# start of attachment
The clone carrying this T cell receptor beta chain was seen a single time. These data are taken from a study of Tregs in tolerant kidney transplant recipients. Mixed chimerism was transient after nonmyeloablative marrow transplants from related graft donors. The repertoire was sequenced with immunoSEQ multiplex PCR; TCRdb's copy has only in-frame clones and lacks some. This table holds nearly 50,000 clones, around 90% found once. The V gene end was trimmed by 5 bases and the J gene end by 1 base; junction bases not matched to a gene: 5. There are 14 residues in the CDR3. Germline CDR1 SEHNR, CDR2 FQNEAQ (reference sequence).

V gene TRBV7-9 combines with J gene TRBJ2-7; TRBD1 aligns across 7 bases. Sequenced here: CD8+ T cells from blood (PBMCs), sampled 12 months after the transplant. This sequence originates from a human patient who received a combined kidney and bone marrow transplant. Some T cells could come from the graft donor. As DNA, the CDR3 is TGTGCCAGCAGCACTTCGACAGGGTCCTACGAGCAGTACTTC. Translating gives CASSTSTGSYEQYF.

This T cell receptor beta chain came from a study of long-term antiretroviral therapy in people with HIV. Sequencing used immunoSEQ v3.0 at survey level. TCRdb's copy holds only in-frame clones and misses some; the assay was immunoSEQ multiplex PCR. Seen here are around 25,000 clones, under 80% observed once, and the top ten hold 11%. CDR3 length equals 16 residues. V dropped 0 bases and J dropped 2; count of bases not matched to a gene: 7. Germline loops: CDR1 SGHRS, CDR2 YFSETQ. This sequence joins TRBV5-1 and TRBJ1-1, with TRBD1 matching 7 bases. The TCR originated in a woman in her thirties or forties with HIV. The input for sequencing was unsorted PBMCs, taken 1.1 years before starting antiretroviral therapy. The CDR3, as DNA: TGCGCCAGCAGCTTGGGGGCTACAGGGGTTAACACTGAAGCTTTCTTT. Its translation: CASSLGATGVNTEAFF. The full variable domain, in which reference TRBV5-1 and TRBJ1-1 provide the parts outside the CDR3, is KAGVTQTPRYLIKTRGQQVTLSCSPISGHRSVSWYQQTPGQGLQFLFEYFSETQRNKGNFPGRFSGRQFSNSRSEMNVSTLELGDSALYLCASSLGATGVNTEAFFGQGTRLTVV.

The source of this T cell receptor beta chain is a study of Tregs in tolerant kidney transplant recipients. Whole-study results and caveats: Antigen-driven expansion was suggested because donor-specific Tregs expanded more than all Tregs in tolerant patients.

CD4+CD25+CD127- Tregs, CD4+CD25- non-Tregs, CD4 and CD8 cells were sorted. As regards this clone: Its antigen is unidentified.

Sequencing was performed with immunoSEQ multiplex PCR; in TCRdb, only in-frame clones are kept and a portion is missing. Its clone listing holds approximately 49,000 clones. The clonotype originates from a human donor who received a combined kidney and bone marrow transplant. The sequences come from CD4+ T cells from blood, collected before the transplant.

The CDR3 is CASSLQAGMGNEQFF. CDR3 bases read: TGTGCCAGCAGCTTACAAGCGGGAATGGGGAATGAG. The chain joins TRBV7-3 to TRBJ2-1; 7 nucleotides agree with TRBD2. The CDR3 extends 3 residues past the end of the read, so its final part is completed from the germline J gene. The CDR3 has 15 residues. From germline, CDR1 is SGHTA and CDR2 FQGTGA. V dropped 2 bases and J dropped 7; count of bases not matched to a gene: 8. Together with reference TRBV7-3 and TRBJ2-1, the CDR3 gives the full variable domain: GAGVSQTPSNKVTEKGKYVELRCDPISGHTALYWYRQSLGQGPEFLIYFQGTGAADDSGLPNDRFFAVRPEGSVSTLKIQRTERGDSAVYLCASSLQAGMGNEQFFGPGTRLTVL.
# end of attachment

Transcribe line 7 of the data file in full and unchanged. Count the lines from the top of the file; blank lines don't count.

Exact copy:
The CDR3 is CASSLQAGMGNEQFF. CDR3 bases read: TGTGCCAGCAGCTTACAAGCGGGAATGGGGAATGAG. The chain joins TRBV7-3 to TRBJ2-1; 7 nucleotides agree with TRBD2. The CDR3 extends 3 residues past the end of the read, so its final part is completed from the germline J gene. The CDR3 has 15 residues. From germline, CDR1 is SGHTA and CDR2 FQGTGA. V dropped 2 bases and J dropped 7; count of bases not matched to a gene: 8. Together with reference TRBV7-3 and TRBJ2-1, the CDR3 gives the full variable domain: GAGVSQTPSNKVTEKGKYVELRCDPISGHTALYWYRQSLGQGPEFLIYFQGTGAADDSGLPNDRFFAVRPEGSVSTLKIQRTERGDSAVYLCASSLQAGMGNEQFFGPGTRLTVL.